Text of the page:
In my previous post on Kos and Research 2000 I noted how weird it was that Kos could afford to commission dozens of campaign polls given that by (his own admission) he runs a low seven-figure operation and the polls are likely far from his main traffic driver -- though I'm sure they don't hurt eyeballs-wise.
I put this question to a pollster, who said R2K's claimed methodology and the likely cost of doing such polls legitimately raised immediate red flags. The pollster pointed me to this massive, 2000-person survey limited to Republicans back from January, commenting thusly:
Take, for instance, their large January 2010 survey aimed at proving Republicans were all kooks. They did a sample of about 2000 Republicans - a totally absurd sample size, most pollsters wouldn't in good conscience have a client pursue a survey of that size unless they had microtargeting aims and really needed a lot of subsample detail. Unless you really, really want a big sample for the smaller cells (say, you want 100 interviews from female Hispanic Republicans age 18-34) there's no reason to do a survey of that size. 1000 interviews will do for a national. Sometimes we go up to 1250 with our bigger clients who really need that level of detail on a few key subsamples. The difference in margin of error from 1000 (+/- 3.1%) and 2000 (about +/- 2%) is not a huge deal, not worth spending 2x as much on a poll.
Now, even weirder, it is just of Republicans, AND it wasn't done from a listed sample. When you want to do a survey of, say, primary voters in a statewide, a listed/voter file sample is a totally acceptable practice because the alternative is unbelievably costly. Think about it - not only did they call 2000 people, but they randomly dialed people, and turned away anyone who didn't identify as a Republican. This will crush your incidence rate (meaning the number of folks who pick up the phone who are eligible to take the survey) and send costs through the roof. We're talking at least tripling the costs.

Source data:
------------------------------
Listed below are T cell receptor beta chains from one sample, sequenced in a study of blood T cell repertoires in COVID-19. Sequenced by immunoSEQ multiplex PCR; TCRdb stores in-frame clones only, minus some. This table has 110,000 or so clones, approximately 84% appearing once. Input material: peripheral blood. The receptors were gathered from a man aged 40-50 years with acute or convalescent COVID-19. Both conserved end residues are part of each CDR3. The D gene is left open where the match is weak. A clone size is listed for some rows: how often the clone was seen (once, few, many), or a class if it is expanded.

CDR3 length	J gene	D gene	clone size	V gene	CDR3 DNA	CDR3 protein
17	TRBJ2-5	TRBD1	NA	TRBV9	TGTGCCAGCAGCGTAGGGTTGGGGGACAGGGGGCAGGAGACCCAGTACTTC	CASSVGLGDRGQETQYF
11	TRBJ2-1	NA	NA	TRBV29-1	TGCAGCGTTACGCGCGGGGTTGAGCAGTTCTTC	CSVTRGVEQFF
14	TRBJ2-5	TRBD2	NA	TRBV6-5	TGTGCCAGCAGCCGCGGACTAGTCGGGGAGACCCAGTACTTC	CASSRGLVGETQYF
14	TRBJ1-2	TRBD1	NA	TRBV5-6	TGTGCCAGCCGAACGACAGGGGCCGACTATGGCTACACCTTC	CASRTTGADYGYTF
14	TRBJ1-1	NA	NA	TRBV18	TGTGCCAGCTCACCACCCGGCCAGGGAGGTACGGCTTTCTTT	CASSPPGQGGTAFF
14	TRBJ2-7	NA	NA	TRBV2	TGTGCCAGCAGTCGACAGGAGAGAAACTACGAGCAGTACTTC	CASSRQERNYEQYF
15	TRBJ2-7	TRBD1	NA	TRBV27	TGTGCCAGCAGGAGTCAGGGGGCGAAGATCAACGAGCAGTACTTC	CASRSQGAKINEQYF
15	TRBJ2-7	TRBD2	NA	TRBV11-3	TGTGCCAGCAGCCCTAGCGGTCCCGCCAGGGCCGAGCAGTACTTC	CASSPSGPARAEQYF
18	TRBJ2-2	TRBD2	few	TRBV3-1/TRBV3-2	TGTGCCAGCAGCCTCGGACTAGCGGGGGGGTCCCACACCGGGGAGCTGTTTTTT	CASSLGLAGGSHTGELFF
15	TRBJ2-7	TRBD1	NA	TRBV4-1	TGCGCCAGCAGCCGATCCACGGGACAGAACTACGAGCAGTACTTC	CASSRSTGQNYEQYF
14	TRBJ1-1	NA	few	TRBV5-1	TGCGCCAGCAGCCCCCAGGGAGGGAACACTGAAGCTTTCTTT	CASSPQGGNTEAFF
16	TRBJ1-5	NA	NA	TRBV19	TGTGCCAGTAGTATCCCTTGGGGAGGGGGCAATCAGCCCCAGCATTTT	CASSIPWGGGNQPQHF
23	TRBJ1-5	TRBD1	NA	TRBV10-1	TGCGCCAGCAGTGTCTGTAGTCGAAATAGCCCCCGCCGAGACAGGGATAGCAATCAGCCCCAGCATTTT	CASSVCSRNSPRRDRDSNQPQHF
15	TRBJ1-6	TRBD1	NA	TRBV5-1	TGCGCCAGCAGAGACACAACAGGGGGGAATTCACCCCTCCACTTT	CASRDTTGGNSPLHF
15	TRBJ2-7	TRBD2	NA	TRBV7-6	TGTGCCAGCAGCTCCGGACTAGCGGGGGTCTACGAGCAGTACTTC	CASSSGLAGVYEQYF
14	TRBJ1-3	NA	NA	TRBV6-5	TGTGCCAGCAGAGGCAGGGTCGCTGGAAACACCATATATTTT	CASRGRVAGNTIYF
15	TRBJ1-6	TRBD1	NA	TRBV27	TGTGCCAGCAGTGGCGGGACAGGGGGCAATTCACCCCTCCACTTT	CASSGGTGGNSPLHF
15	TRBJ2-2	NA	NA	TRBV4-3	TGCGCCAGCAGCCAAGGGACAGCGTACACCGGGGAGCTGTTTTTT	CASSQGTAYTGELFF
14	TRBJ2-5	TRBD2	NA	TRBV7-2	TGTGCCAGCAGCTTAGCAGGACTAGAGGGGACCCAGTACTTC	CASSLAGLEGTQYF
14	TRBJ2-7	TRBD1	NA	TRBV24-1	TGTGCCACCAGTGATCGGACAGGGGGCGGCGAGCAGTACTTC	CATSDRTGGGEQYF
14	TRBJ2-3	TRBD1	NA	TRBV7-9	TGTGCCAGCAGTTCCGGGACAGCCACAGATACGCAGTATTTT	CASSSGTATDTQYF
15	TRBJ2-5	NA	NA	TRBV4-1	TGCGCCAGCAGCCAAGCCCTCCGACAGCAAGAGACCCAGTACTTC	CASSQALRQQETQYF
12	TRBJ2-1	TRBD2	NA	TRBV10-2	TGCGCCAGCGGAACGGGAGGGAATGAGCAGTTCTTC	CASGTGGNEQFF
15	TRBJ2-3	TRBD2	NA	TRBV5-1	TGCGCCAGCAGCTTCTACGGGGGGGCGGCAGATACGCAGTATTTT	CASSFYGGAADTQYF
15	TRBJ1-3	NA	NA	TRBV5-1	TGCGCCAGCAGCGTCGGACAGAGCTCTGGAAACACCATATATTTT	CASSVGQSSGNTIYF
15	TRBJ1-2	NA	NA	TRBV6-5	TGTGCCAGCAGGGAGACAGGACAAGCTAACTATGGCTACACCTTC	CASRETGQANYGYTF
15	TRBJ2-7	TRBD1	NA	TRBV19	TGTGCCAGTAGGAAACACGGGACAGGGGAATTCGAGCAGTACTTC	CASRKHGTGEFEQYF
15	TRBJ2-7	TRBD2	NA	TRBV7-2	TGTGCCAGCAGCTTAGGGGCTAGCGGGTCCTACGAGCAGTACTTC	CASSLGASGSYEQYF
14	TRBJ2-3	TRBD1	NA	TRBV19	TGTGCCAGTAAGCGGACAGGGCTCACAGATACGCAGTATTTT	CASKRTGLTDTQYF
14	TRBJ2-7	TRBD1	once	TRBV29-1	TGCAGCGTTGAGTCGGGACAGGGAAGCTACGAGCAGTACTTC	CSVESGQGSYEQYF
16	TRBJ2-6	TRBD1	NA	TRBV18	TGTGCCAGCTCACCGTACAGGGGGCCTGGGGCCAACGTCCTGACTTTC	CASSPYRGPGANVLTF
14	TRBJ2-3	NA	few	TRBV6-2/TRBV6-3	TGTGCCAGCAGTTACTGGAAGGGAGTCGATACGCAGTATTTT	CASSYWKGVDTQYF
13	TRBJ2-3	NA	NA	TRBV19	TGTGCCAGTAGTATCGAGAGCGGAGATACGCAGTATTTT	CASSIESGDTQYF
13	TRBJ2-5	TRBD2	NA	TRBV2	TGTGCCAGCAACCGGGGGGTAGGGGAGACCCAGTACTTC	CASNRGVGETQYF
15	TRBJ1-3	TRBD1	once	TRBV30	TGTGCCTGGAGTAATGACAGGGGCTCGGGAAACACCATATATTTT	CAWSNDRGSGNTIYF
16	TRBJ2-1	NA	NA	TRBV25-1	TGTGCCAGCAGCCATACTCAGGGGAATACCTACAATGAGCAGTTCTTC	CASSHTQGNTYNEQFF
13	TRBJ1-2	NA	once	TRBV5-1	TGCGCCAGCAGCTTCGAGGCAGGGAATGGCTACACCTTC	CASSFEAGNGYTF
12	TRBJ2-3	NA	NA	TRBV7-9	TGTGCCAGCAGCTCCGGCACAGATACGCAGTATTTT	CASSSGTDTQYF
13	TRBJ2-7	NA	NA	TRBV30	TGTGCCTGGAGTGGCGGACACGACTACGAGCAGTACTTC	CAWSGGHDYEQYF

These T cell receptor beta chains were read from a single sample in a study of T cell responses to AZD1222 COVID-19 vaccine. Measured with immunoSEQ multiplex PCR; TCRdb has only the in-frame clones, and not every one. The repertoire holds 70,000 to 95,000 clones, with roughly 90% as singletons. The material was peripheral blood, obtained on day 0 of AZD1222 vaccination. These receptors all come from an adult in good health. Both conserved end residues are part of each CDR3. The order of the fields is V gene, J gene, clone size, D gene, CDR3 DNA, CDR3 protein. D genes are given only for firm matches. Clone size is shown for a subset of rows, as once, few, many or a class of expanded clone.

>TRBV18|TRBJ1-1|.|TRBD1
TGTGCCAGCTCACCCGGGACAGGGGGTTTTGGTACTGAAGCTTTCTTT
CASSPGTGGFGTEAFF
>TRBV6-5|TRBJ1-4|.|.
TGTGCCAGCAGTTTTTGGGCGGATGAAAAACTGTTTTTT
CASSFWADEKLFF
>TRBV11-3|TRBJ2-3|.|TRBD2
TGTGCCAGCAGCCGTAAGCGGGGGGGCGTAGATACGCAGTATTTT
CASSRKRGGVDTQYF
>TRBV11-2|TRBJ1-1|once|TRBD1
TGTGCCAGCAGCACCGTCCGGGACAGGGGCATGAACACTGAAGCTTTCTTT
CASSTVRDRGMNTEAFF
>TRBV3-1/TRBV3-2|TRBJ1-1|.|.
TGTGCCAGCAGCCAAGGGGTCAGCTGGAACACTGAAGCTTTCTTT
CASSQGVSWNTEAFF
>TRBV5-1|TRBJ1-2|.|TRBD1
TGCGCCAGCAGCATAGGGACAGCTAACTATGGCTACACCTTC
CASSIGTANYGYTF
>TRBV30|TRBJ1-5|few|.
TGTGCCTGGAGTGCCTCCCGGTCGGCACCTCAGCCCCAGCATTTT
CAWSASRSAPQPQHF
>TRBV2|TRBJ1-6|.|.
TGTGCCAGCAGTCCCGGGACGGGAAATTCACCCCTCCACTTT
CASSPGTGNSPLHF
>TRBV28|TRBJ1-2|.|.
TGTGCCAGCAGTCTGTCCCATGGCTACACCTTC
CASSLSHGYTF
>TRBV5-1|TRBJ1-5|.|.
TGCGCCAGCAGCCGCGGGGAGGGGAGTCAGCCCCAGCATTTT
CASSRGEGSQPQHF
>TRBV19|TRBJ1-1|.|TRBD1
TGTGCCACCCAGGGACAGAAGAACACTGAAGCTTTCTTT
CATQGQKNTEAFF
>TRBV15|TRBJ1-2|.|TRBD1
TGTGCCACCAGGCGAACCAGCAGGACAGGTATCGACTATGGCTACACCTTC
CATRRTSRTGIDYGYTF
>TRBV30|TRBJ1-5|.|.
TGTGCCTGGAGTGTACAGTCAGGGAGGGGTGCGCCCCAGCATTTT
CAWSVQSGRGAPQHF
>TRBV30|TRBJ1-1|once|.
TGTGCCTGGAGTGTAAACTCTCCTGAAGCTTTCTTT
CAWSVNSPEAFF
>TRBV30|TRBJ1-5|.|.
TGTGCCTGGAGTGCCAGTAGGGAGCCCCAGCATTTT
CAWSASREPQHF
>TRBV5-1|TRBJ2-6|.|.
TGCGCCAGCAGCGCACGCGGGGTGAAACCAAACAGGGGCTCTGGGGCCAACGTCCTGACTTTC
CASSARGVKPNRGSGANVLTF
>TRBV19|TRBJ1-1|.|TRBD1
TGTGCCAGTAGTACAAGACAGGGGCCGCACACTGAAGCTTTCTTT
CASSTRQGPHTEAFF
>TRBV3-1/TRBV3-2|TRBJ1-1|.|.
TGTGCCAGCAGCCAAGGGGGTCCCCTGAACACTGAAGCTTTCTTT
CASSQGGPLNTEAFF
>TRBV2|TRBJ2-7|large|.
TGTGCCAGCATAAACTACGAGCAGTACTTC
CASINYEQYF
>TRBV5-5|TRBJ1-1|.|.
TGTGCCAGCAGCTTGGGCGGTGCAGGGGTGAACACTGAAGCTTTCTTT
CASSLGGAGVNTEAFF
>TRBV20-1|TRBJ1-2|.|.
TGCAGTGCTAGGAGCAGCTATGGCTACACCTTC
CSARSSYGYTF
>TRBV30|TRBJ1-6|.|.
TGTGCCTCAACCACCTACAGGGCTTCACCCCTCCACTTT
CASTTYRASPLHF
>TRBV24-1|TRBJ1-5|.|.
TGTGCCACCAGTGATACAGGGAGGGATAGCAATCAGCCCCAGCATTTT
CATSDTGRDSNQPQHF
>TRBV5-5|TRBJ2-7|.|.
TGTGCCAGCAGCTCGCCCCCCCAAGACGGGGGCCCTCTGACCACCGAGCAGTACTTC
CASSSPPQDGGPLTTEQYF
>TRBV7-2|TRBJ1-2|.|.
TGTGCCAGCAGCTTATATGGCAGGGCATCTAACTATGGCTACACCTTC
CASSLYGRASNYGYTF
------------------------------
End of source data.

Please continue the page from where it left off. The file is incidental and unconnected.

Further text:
A survey of the length of that January 2010 survey, about 25 short-ish questions, plus a handful of demographics, is probably about a 10 minute questionnaire (I'm just eyeballing it and assuming an introductory statement and guessing on the # of demos asked, I could be off by a few minutes). Fielding a 10 minute questionnaire to 1000 registered voters is going to run you in the $25-30 range. Fielding a 10 minute questionnaire to 2000 voters? Probably 45-55. But with the crazy drop in incidence caused by the Republican screener? That survey could not have been done for less than six figures. Period.
Remember now that Research 2000 never claimed to be a robo-polling outfit. They claimed they did live interviews. And most polls are of likely voters, not registered voters. More screening means more cost. As far as what R2K claimed was its methodology, we're pretty much talking the Cadillac in terms of what the polls should cost.
So, the question is did Kos really pay high five-figures, or low-six figures, for a single poll to drive eyeballs to one or two blog posts to prove Republicans are nuts? Huh?
I'm guessing no. I'm guessing R2K sold it to him for far less, say $10,000? And anyone with a rudimentary understanding of polling would have known you can't do a poll like this for that amount of money. So the question now is what this says about what Kos should have known about this. Is he so rich he can drop 100K on a single poll to drive a single day's news cycle -- something not even the major networks would do? Is he simply gullible? Or was he negligent in not checking out what what I can only guess were R2K's absurd price quotes compared to live operator pollsters?
It wasn't just (relatively) deep-pocketed new media sources like Daily Kos who were spending money on Research 2000 polls. R2K did polling for state-level liberal blogs like Blue Mass Group in the run up to the Massachusetts special election. On January 14, R2K produced a poll showing Coakley with an 8-point lead (while other polls were showing Brown pulling ahead), and in touting the "good" news, Blue Mass Group proudly noted that "Research 2000 does live interviews, unlike robo-pollsters Rasmussen and PPP." My polling source had this response:
A simple ballot test and a handful of demographics wouldn't be very long. But even if that was only a 4 minute survey, you're still talking at least at least 6-8 grand for the raw interviewing costs without any additional markup.
Did a Massachusetts progressive blog pay more than $6,000 for a top-of-the-line survey when maybe a half dozen other pollsters were polling the race by that point? Really? This begs the question of what Blue Mass Group really paid. And what did Kos really pay? And if the numbers are within what seems like their modest budgets (by mainstream media standards), it should have raised red flags if they did any shopping around for other pollsters.